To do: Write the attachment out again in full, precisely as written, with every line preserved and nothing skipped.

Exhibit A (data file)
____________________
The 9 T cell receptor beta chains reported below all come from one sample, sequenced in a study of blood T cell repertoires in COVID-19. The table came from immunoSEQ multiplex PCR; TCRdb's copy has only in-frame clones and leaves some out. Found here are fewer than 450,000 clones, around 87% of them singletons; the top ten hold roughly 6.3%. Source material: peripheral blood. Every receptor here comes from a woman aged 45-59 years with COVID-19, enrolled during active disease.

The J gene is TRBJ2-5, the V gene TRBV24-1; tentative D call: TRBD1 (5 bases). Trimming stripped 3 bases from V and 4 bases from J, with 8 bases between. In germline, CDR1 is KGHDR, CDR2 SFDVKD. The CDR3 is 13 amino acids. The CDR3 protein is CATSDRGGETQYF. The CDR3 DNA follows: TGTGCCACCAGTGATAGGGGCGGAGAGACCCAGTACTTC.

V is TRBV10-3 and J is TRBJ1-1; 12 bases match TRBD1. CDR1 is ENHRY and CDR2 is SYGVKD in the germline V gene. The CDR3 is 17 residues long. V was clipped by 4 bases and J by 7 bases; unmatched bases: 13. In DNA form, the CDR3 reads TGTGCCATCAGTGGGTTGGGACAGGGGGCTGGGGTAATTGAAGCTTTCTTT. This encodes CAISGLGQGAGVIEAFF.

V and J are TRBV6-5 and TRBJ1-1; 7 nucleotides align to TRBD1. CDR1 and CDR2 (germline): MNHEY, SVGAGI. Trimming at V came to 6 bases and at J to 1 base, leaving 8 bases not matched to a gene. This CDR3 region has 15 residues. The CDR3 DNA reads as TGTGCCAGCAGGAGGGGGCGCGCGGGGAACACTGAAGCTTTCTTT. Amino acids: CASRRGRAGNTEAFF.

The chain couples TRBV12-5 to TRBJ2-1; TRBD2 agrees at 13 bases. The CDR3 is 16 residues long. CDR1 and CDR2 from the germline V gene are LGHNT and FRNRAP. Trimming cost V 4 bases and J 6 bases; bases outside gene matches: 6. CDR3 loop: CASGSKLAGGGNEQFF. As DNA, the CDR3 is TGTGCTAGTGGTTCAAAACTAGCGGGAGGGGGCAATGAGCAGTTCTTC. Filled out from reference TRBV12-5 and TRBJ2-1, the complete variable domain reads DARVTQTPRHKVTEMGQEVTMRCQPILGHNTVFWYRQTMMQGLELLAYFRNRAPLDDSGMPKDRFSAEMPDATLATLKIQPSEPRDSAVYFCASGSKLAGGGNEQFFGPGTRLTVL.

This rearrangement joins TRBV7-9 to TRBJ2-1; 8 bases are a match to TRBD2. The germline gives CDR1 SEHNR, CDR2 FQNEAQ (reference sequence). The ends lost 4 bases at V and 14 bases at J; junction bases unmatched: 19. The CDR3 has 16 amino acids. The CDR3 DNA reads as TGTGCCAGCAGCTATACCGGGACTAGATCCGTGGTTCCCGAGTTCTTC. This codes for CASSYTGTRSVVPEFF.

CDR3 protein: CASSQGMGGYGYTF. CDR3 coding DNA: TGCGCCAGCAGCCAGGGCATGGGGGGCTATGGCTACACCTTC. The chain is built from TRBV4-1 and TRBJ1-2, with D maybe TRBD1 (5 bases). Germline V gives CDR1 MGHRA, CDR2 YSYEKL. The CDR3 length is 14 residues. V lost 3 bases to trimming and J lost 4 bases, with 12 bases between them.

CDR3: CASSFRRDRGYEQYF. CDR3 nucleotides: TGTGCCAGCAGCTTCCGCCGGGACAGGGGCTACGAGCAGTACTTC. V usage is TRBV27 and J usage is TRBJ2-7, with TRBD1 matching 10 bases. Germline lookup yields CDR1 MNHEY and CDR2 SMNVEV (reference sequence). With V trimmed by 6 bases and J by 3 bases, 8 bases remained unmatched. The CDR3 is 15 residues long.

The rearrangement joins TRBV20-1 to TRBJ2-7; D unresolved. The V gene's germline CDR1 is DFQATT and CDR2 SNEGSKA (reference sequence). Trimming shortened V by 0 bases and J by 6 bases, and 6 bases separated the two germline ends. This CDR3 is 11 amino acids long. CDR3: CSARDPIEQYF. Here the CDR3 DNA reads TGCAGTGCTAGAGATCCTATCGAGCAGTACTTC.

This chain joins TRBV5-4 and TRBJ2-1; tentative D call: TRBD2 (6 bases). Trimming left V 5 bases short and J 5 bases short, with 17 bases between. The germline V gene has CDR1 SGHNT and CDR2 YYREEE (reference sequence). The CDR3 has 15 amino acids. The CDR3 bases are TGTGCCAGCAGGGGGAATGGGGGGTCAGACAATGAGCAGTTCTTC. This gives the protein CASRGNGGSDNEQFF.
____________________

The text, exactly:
The 9 T cell receptor beta chains reported below all come from one sample, sequenced in a study of blood T cell repertoires in COVID-19. The table came from immunoSEQ multiplex PCR; TCRdb's copy has only in-frame clones and leaves some out. Found here are fewer than 450,000 clones, around 87% of them singletons; the top ten hold roughly 6.3%. Source material: peripheral blood. Every receptor here comes from a woman aged 45-59 years with COVID-19, enrolled during active disease.

The J gene is TRBJ2-5, the V gene TRBV24-1; tentative D call: TRBD1 (5 bases). Trimming stripped 3 bases from V and 4 bases from J, with 8 bases between. In germline, CDR1 is KGHDR, CDR2 SFDVKD. The CDR3 is 13 amino acids. The CDR3 protein is CATSDRGGETQYF. The CDR3 DNA follows: TGTGCCACCAGTGATAGGGGCGGAGAGACCCAGTACTTC.

V is TRBV10-3 and J is TRBJ1-1; 12 bases match TRBD1. CDR1 is ENHRY and CDR2 is SYGVKD in the germline V gene. The CDR3 is 17 residues long. V was clipped by 4 bases and J by 7 bases; unmatched bases: 13. In DNA form, the CDR3 reads TGTGCCATCAGTGGGTTGGGACAGGGGGCTGGGGTAATTGAAGCTTTCTTT. This encodes CAISGLGQGAGVIEAFF.

V and J are TRBV6-5 and TRBJ1-1; 7 nucleotides align to TRBD1. CDR1 and CDR2 (germline): MNHEY, SVGAGI. Trimming at V came to 6 bases and at J to 1 base, leaving 8 bases not matched to a gene. This CDR3 region has 15 residues. The CDR3 DNA reads as TGTGCCAGCAGGAGGGGGCGCGCGGGGAACACTGAAGCTTTCTTT. Amino acids: CASRRGRAGNTEAFF.

The chain couples TRBV12-5 to TRBJ2-1; TRBD2 agrees at 13 bases. The CDR3 is 16 residues long. CDR1 and CDR2 from the germline V gene are LGHNT and FRNRAP. Trimming cost V 4 bases and J 6 bases; bases outside gene matches: 6. CDR3 loop: CASGSKLAGGGNEQFF. As DNA, the CDR3 is TGTGCTAGTGGTTCAAAACTAGCGGGAGGGGGCAATGAGCAGTTCTTC. Filled out from reference TRBV12-5 and TRBJ2-1, the complete variable domain reads DARVTQTPRHKVTEMGQEVTMRCQPILGHNTVFWYRQTMMQGLELLAYFRNRAPLDDSGMPKDRFSAEMPDATLATLKIQPSEPRDSAVYFCASGSKLAGGGNEQFFGPGTRLTVL.

This rearrangement joins TRBV7-9 to TRBJ2-1; 8 bases are a match to TRBD2. The germline gives CDR1 SEHNR, CDR2 FQNEAQ (reference sequence). The ends lost 4 bases at V and 14 bases at J; junction bases unmatched: 19. The CDR3 has 16 amino acids. The CDR3 DNA reads as TGTGCCAGCAGCTATACCGGGACTAGATCCGTGGTTCCCGAGTTCTTC. This codes for CASSYTGTRSVVPEFF.

CDR3 protein: CASSQGMGGYGYTF. CDR3 coding DNA: TGCGCCAGCAGCCAGGGCATGGGGGGCTATGGCTACACCTTC. The chain is built from TRBV4-1 and TRBJ1-2, with D maybe TRBD1 (5 bases). Germline V gives CDR1 MGHRA, CDR2 YSYEKL. The CDR3 length is 14 residues. V lost 3 bases to trimming and J lost 4 bases, with 12 bases between them.

CDR3: CASSFRRDRGYEQYF. CDR3 nucleotides: TGTGCCAGCAGCTTCCGCCGGGACAGGGGCTACGAGCAGTACTTC. V usage is TRBV27 and J usage is TRBJ2-7, with TRBD1 matching 10 bases. Germline lookup yields CDR1 MNHEY and CDR2 SMNVEV (reference sequence). With V trimmed by 6 bases and J by 3 bases, 8 bases remained unmatched. The CDR3 is 15 residues long.

The rearrangement joins TRBV20-1 to TRBJ2-7; D unresolved. The V gene's germline CDR1 is DFQATT and CDR2 SNEGSKA (reference sequence). Trimming shortened V by 0 bases and J by 6 bases, and 6 bases separated the two germline ends. This CDR3 is 11 amino acids long. CDR3: CSARDPIEQYF. Here the CDR3 DNA reads TGCAGTGCTAGAGATCCTATCGAGCAGTACTTC.

This chain joins TRBV5-4 and TRBJ2-1; tentative D call: TRBD2 (6 bases). Trimming left V 5 bases short and J 5 bases short, with 17 bases between. The germline V gene has CDR1 SGHNT and CDR2 YYREEE (reference sequence). The CDR3 has 15 amino acids. The CDR3 bases are TGTGCCAGCAGGGGGAATGGGGGGTCAGACAATGAGCAGTTCTTC. This gives the protein CASRGNGGSDNEQFF.